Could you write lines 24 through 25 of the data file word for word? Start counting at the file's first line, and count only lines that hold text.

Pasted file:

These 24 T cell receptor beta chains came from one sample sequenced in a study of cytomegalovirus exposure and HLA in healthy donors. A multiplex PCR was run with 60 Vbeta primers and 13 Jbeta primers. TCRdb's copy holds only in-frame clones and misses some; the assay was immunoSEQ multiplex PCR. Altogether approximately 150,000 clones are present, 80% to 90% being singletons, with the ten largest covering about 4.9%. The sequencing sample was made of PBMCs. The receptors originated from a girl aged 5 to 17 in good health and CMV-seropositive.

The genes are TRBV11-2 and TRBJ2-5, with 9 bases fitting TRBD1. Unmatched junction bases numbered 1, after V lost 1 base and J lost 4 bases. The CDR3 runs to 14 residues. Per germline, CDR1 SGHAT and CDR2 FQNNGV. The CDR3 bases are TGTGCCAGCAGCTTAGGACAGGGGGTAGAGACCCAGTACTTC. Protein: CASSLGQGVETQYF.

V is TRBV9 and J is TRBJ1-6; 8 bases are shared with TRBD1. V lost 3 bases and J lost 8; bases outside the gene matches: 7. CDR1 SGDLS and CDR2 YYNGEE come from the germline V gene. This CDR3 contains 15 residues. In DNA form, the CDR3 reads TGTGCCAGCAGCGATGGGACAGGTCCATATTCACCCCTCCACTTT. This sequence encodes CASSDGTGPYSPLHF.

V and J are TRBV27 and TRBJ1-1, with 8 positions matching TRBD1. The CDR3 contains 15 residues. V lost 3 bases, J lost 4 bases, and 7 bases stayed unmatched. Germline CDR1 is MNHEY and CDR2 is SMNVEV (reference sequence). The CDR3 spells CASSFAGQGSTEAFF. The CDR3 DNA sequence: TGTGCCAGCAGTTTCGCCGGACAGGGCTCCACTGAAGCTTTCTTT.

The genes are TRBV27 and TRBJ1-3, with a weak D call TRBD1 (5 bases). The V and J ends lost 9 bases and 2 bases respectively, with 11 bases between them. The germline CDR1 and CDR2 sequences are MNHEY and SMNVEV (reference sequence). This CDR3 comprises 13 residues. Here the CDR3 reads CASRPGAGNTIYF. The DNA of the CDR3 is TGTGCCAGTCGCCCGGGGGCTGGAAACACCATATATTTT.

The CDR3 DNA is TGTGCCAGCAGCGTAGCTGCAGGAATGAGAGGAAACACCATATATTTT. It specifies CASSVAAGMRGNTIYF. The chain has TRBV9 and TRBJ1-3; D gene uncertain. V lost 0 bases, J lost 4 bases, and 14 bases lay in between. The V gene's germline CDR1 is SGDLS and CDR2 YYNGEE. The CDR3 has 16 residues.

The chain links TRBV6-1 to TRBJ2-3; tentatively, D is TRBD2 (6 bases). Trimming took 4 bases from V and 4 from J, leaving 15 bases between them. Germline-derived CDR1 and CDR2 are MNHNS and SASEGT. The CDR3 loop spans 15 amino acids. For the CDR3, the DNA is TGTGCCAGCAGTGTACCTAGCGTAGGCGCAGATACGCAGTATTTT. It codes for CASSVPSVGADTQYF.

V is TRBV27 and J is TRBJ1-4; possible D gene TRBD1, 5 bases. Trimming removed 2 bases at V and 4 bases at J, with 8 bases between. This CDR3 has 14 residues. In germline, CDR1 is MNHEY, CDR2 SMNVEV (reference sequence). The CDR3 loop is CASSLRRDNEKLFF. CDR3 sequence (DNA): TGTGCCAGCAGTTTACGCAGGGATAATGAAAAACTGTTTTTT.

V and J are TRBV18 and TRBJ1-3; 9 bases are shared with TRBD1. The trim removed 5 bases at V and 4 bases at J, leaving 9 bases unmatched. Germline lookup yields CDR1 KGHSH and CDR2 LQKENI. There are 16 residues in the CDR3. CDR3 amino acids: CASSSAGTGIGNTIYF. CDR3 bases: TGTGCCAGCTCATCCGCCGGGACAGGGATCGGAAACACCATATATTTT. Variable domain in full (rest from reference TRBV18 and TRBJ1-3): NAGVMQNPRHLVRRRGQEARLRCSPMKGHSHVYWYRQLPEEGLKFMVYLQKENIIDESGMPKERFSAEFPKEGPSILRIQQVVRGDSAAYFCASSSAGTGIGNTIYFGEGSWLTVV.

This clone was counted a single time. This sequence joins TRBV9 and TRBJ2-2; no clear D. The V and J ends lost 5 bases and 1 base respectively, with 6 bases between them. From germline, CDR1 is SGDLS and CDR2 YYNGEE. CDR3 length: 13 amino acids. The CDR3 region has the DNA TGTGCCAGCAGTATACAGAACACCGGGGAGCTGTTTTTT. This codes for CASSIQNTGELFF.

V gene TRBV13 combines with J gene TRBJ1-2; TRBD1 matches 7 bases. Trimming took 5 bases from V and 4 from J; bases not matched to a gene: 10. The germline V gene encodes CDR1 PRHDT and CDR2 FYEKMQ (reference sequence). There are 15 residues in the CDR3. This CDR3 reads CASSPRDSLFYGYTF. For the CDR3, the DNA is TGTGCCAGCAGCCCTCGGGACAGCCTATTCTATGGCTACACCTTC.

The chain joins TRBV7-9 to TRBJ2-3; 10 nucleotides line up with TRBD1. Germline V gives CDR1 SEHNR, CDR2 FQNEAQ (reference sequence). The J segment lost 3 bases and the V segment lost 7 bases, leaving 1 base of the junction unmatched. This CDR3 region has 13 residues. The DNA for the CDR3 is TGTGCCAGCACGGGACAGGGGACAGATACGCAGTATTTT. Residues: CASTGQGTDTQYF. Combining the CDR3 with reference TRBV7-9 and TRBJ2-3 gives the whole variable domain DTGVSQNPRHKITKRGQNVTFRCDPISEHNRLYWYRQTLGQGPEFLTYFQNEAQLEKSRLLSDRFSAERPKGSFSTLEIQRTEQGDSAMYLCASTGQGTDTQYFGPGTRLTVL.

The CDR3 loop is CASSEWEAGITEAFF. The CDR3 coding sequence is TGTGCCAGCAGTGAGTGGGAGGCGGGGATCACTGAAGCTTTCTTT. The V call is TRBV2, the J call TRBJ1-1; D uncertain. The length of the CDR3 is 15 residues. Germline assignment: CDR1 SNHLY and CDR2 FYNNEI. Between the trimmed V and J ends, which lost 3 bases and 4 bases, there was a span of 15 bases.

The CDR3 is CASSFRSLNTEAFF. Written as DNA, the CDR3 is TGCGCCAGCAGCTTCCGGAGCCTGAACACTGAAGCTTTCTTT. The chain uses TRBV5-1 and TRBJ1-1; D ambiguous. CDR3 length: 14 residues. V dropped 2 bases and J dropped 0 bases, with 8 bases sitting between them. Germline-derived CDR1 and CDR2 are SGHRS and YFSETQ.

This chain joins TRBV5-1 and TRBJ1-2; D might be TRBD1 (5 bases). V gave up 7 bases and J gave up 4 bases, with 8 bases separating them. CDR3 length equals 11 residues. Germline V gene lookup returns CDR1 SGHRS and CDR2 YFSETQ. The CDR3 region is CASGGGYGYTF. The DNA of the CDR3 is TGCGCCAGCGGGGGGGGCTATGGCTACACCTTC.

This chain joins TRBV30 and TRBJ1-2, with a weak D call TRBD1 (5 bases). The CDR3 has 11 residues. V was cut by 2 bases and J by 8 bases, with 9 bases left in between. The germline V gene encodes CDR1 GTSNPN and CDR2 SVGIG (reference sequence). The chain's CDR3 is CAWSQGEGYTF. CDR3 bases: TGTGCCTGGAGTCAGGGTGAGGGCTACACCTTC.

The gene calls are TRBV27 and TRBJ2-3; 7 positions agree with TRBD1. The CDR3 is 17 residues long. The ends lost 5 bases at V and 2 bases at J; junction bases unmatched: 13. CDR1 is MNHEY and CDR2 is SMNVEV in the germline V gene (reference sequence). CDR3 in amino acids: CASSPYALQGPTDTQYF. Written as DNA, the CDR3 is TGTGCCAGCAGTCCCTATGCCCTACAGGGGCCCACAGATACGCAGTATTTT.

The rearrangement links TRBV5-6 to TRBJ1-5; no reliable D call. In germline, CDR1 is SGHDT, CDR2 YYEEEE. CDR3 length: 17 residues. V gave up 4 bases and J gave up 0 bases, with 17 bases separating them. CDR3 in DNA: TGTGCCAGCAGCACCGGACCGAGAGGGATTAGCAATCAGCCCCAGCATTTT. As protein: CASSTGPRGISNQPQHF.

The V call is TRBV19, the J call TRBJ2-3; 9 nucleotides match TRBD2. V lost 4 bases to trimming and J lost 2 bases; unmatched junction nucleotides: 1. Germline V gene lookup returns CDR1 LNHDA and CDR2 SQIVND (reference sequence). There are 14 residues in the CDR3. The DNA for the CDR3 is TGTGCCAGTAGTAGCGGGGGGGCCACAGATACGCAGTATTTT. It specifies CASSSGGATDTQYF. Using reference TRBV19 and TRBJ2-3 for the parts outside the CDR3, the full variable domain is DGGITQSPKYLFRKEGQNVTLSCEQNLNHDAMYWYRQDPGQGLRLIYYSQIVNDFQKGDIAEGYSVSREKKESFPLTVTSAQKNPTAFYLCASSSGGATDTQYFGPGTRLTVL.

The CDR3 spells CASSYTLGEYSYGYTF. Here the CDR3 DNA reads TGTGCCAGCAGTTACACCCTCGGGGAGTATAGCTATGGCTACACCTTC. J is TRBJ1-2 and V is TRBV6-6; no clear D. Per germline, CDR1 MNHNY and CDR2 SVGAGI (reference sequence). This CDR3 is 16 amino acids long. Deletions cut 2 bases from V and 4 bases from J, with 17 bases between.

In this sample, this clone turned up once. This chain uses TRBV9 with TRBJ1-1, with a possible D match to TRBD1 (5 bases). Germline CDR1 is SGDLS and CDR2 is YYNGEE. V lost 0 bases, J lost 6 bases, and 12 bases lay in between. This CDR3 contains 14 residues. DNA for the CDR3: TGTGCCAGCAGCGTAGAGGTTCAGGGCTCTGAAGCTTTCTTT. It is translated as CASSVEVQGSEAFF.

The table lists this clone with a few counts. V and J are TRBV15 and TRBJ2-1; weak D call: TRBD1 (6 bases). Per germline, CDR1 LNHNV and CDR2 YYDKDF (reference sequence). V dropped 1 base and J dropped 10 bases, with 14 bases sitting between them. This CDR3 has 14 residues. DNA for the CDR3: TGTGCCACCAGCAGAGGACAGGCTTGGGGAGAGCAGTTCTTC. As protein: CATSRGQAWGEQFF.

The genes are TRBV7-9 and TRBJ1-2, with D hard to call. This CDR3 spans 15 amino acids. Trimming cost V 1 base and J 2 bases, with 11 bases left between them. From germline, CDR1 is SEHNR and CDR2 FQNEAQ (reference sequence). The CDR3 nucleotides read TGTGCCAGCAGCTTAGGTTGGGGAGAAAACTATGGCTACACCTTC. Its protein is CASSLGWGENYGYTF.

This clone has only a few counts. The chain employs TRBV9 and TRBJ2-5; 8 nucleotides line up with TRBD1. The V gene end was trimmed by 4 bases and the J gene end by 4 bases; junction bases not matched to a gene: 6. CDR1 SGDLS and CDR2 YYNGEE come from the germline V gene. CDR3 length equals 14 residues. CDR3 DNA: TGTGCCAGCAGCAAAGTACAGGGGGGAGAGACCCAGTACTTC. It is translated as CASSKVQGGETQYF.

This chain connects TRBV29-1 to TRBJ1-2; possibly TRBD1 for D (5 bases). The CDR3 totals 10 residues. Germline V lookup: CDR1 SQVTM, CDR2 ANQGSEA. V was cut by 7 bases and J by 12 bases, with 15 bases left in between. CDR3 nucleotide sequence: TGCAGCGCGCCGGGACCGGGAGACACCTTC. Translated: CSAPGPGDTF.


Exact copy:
This clone has only a few counts. The chain employs TRBV9 and TRBJ2-5; 8 nucleotides line up with TRBD1. The V gene end was trimmed by 4 bases and the J gene end by 4 bases; junction bases not matched to a gene: 6. CDR1 SGDLS and CDR2 YYNGEE come from the germline V gene. CDR3 length equals 14 residues. CDR3 DNA: TGTGCCAGCAGCAAAGTACAGGGGGGAGAGACCCAGTACTTC. It is translated as CASSKVQGGETQYF.

This chain connects TRBV29-1 to TRBJ1-2; possibly TRBD1 for D (5 bases). The CDR3 totals 10 residues. Germline V lookup: CDR1 SQVTM, CDR2 ANQGSEA. V was cut by 7 bases and J by 12 bases, with 15 bases left in between. CDR3 nucleotide sequence: TGCAGCGCGCCGGGACCGGGAGACACCTTC. Translated: CSAPGPGDTF.